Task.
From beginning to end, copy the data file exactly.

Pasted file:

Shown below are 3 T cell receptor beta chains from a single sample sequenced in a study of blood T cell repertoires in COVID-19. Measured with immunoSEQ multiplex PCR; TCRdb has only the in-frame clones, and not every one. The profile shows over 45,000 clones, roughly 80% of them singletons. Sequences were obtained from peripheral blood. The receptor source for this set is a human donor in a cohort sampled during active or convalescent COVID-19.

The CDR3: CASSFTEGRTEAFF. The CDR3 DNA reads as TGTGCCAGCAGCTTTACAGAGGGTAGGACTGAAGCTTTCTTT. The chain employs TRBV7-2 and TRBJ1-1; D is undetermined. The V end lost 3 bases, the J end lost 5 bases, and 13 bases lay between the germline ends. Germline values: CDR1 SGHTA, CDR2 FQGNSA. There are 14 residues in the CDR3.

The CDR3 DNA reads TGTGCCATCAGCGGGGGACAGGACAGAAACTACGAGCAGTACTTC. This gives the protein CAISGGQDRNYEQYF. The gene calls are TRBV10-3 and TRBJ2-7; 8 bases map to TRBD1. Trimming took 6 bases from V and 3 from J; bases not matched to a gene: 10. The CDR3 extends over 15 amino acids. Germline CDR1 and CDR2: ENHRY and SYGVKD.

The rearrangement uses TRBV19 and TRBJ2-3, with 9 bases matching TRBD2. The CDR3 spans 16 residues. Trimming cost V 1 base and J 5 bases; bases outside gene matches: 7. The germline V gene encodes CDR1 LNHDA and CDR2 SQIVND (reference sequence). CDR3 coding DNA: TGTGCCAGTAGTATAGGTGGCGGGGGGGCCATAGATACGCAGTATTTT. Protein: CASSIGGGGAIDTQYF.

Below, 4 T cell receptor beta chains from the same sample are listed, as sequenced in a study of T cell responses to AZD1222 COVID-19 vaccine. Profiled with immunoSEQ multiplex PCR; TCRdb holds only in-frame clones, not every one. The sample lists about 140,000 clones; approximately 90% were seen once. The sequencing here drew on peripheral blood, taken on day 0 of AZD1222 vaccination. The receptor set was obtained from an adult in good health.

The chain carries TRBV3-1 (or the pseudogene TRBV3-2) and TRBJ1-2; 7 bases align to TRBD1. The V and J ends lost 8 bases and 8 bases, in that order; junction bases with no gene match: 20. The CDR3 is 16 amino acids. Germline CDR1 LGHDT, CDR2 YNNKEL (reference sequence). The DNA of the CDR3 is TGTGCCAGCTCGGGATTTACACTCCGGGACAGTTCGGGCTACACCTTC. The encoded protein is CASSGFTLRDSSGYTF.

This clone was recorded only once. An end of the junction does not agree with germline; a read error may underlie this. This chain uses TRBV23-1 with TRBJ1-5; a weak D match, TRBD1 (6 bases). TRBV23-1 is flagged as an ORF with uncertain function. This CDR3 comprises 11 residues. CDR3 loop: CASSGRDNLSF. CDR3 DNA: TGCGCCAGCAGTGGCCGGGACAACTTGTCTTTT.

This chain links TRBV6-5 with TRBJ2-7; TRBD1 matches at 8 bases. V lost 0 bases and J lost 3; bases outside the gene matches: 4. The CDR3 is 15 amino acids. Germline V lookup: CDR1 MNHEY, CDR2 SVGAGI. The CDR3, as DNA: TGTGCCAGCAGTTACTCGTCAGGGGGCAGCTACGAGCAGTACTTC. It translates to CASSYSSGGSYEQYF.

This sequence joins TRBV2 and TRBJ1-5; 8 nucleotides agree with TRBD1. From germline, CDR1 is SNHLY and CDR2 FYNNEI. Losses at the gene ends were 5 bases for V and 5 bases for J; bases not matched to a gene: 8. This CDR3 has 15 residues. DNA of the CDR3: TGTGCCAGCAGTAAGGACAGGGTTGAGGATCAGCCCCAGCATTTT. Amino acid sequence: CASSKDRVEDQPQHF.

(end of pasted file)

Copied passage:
Shown below are 3 T cell receptor beta chains from a single sample sequenced in a study of blood T cell repertoires in COVID-19. Measured with immunoSEQ multiplex PCR; TCRdb has only the in-frame clones, and not every one. The profile shows over 45,000 clones, roughly 80% of them singletons. Sequences were obtained from peripheral blood. The receptor source for this set is a human donor in a cohort sampled during active or convalescent COVID-19.

The CDR3: CASSFTEGRTEAFF. The CDR3 DNA reads as TGTGCCAGCAGCTTTACAGAGGGTAGGACTGAAGCTTTCTTT. The chain employs TRBV7-2 and TRBJ1-1; D is undetermined. The V end lost 3 bases, the J end lost 5 bases, and 13 bases lay between the germline ends. Germline values: CDR1 SGHTA, CDR2 FQGNSA. There are 14 residues in the CDR3.

The CDR3 DNA reads TGTGCCATCAGCGGGGGACAGGACAGAAACTACGAGCAGTACTTC. This gives the protein CAISGGQDRNYEQYF. The gene calls are TRBV10-3 and TRBJ2-7; 8 bases map to TRBD1. Trimming took 6 bases from V and 3 from J; bases not matched to a gene: 10. The CDR3 extends over 15 amino acids. Germline CDR1 and CDR2: ENHRY and SYGVKD.

The rearrangement uses TRBV19 and TRBJ2-3, with 9 bases matching TRBD2. The CDR3 spans 16 residues. Trimming cost V 1 base and J 5 bases; bases outside gene matches: 7. The germline V gene encodes CDR1 LNHDA and CDR2 SQIVND (reference sequence). CDR3 coding DNA: TGTGCCAGTAGTATAGGTGGCGGGGGGGCCATAGATACGCAGTATTTT. Protein: CASSIGGGGAIDTQYF.

Below, 4 T cell receptor beta chains from the same sample are listed, as sequenced in a study of T cell responses to AZD1222 COVID-19 vaccine. Profiled with immunoSEQ multiplex PCR; TCRdb holds only in-frame clones, not every one. The sample lists about 140,000 clones; approximately 90% were seen once. The sequencing here drew on peripheral blood, taken on day 0 of AZD1222 vaccination. The receptor set was obtained from an adult in good health.

The chain carries TRBV3-1 (or the pseudogene TRBV3-2) and TRBJ1-2; 7 bases align to TRBD1. The V and J ends lost 8 bases and 8 bases, in that order; junction bases with no gene match: 20. The CDR3 is 16 amino acids. Germline CDR1 LGHDT, CDR2 YNNKEL (reference sequence). The DNA of the CDR3 is TGTGCCAGCTCGGGATTTACACTCCGGGACAGTTCGGGCTACACCTTC. The encoded protein is CASSGFTLRDSSGYTF.

This clone was recorded only once. An end of the junction does not agree with germline; a read error may underlie this. This chain uses TRBV23-1 with TRBJ1-5; a weak D match, TRBD1 (6 bases). TRBV23-1 is flagged as an ORF with uncertain function. This CDR3 comprises 11 residues. CDR3 loop: CASSGRDNLSF. CDR3 DNA: TGCGCCAGCAGTGGCCGGGACAACTTGTCTTTT.

This chain links TRBV6-5 with TRBJ2-7; TRBD1 matches at 8 bases. V lost 0 bases and J lost 3; bases outside the gene matches: 4. The CDR3 is 15 amino acids. Germline V lookup: CDR1 MNHEY, CDR2 SVGAGI. The CDR3, as DNA: TGTGCCAGCAGTTACTCGTCAGGGGGCAGCTACGAGCAGTACTTC. It translates to CASSYSSGGSYEQYF.

This sequence joins TRBV2 and TRBJ1-5; 8 nucleotides agree with TRBD1. From germline, CDR1 is SNHLY and CDR2 FYNNEI. Losses at the gene ends were 5 bases for V and 5 bases for J; bases not matched to a gene: 8. This CDR3 has 15 residues. DNA of the CDR3: TGTGCCAGCAGTAAGGACAGGGTTGAGGATCAGCCCCAGCATTTT. Amino acid sequence: CASSKDRVEDQPQHF.